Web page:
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August 29th, 2014

Senate Report

More Town Meeting Comments From Washington County

  Survival   “I’m a 71-year-old divorcee who has to survive on $1400 a month. I qualify for fuel assistance and Green Mountain Power discounts but am cold every winter day.”       Business Incentives   “Be careful about giving businesses tax incentives if you shift the tax burden to other businesses and tax payers.”...

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Town Meeting Comments from Washington County

  Affordability   “My fuel oil and property taxes together are equal to five social security checks.”   “Cost of living and maintaining a home is out of reach for many residents. A sizeable amount of people in Vermont are still not making $10 per hour.”       Property Taxes   “Property taxes are too high and going up. Senio...

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Senate Report

Vermont’s 1777 Constitution Vermont’s Constitution written in 1777 was one year before our nation declared its independence in 1776 and twelve years before our nationl constitution was written in 1787. The year 1777 was espe-cially important for Vermont. We declared our independence from England and New York and prevailed at the Battle of Benningto...

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Town Meeting Day Survey

  Look for the annual Town Meeting Day Survey when you attend your town’s meeting. Surveys can be returned to your town or city clerk or local legislator; by mail to Sen. Bill Doyle, State House, 115 State Street Montpelier, VT 05633-5301; or by fax to 828-2424.       Senator Bill Doyle serves on the Senate Education Committee and Senate...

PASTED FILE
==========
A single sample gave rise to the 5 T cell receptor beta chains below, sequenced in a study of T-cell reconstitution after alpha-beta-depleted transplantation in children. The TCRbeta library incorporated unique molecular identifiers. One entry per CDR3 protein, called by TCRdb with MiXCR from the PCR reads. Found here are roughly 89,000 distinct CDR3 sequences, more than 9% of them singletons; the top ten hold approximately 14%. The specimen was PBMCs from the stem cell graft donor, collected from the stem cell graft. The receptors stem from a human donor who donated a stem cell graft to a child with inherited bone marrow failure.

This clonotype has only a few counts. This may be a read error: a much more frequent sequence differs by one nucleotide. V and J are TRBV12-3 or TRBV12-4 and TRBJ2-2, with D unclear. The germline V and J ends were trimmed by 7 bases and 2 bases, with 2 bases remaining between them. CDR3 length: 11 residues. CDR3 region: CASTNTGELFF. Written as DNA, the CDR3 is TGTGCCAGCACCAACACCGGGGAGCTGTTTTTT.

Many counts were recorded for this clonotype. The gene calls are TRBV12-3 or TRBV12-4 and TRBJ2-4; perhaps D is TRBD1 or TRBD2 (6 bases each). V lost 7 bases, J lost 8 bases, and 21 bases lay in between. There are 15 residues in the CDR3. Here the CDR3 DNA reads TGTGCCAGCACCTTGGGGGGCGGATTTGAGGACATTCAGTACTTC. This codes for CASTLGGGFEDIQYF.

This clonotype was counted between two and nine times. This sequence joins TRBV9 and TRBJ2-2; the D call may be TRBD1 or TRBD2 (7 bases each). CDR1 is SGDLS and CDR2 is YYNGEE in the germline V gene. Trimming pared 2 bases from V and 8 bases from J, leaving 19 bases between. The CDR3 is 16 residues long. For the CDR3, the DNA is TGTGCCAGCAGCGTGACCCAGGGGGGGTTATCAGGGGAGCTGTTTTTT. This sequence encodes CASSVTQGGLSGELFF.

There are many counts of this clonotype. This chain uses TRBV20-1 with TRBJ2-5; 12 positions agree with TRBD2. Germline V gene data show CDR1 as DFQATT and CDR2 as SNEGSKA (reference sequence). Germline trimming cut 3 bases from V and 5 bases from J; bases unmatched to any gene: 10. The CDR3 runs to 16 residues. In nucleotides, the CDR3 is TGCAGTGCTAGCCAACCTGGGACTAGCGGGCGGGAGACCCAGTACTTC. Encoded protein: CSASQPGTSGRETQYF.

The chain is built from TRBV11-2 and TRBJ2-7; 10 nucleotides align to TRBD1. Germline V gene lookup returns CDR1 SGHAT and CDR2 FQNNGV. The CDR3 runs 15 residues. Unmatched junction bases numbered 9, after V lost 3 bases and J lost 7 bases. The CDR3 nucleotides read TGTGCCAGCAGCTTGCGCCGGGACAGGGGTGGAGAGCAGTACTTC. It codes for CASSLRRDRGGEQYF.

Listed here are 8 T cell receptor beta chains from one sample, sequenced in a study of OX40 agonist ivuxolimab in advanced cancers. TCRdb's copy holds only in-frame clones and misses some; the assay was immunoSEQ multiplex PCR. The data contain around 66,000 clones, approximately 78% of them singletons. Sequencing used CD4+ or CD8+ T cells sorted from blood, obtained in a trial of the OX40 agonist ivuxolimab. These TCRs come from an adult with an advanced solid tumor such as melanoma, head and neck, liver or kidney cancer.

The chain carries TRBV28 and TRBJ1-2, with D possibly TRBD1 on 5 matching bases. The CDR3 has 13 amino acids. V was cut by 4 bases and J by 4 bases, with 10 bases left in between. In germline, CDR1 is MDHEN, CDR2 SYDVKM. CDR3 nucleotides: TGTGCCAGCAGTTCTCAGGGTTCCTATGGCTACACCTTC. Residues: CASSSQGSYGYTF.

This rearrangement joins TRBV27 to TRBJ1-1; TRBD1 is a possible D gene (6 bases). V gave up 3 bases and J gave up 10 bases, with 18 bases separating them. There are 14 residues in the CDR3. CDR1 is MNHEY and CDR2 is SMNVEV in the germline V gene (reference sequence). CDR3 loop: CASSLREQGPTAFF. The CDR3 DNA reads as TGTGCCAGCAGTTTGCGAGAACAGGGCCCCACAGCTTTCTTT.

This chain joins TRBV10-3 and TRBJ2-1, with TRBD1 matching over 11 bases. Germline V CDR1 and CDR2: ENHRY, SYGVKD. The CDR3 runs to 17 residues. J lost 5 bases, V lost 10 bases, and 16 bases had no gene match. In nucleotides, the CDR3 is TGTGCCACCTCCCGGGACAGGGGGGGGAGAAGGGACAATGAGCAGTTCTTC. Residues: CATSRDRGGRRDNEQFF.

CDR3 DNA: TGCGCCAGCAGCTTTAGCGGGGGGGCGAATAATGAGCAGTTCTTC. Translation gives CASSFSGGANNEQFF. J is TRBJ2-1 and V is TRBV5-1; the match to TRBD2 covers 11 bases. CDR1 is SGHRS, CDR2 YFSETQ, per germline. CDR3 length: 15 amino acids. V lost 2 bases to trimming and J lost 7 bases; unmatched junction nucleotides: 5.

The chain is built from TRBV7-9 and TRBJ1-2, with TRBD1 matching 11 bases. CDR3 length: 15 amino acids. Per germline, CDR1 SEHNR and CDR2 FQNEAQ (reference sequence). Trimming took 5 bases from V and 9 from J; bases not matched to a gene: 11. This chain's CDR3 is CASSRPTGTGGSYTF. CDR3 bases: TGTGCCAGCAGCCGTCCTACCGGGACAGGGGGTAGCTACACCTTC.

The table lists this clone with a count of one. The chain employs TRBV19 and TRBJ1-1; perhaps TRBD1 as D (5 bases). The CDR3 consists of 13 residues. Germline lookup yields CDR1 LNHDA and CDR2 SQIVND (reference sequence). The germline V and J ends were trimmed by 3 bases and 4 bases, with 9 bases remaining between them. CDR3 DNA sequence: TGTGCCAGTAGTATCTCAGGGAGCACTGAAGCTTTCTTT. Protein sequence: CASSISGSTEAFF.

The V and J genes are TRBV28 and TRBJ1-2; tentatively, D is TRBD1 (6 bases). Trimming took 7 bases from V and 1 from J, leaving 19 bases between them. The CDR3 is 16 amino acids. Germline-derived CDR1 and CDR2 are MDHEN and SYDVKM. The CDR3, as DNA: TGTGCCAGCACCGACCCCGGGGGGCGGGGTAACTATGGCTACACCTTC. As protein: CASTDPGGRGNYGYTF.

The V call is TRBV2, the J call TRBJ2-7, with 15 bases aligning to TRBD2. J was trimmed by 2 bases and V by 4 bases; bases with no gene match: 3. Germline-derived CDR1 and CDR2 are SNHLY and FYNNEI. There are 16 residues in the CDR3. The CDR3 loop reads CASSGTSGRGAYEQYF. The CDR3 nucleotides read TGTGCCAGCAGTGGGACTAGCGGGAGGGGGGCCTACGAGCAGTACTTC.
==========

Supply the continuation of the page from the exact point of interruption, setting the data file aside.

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1786 Economic Crisis in Vermont: Governor Chittenden Wants to Tax Lawyers

  While the new nation was going through an economic crisis in 1786, the independent Republic of Vermont had its own economic crisis.   While Vermont had little debt compared to the thirteen original states after the Revolutionary War, it was not immune to currency inflation. As before the war, many old and new settlers used credit to buy...

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Robert Frost

Dorothy Canfield Fisher had this to say about Robert Frost:   “Any state, even a self-contained, reticent state like Vermont, feels proud when out of all the other places in the world it is chosen for a home by a man of genius. There was a deep unspoken feeling that he belongs with us, that he alone in the world of poets puts into words what w...

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Consuelo Northrup Bailey: Vermont’s First Woman Speaker

  Consuelo Northrup Bailey was Vermont’s first woman to hold the office of Speaker of the House. When she was 15 years old, Bailey was a spectator at an inheritance trial of a prominent St. Albans woman. The basic argument against the woman who deserved the money was that she was too small a woman to inherit a large amount of money.   The...

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Emma Willard: Pioneer for Higher Education of Women

  Emma Willard was an early pioneer for the higher education of women. Her plan gained the approval of several presidents of the United States, including John Adams, John Monroe and Thomas Jefferson. In a letter written to Willard in 1819, John Adams said, “The female moiety of mankind deserves as much honor, esteem and respect as the male.”...

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Justin Morrill: A Leader in Higher Education

  Justin Morrill was born in Strafford in 1810 and was the oldest of 10 children. His school career ended at the age of 14, and he took a job with a storekeeper at $30 a year. In 1831, he formed a partnership with his first employer. He subsequently withdrew from the partnership, married, and embarked on a congressional career.   In 1854,...

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Dorothy Canfield Fisher

  Dorothy Fisher was one of Vermont’s most versatile scholars. She was a short story writer, historian, novelist, and lecturer. She was born in Lawrence, Kansas, and in 1907, she and her husband, John, moved to Canfield family land in Arlington. Many of her works were influenced by her experience in Vermont, including Hillsboro People, 1915; T...

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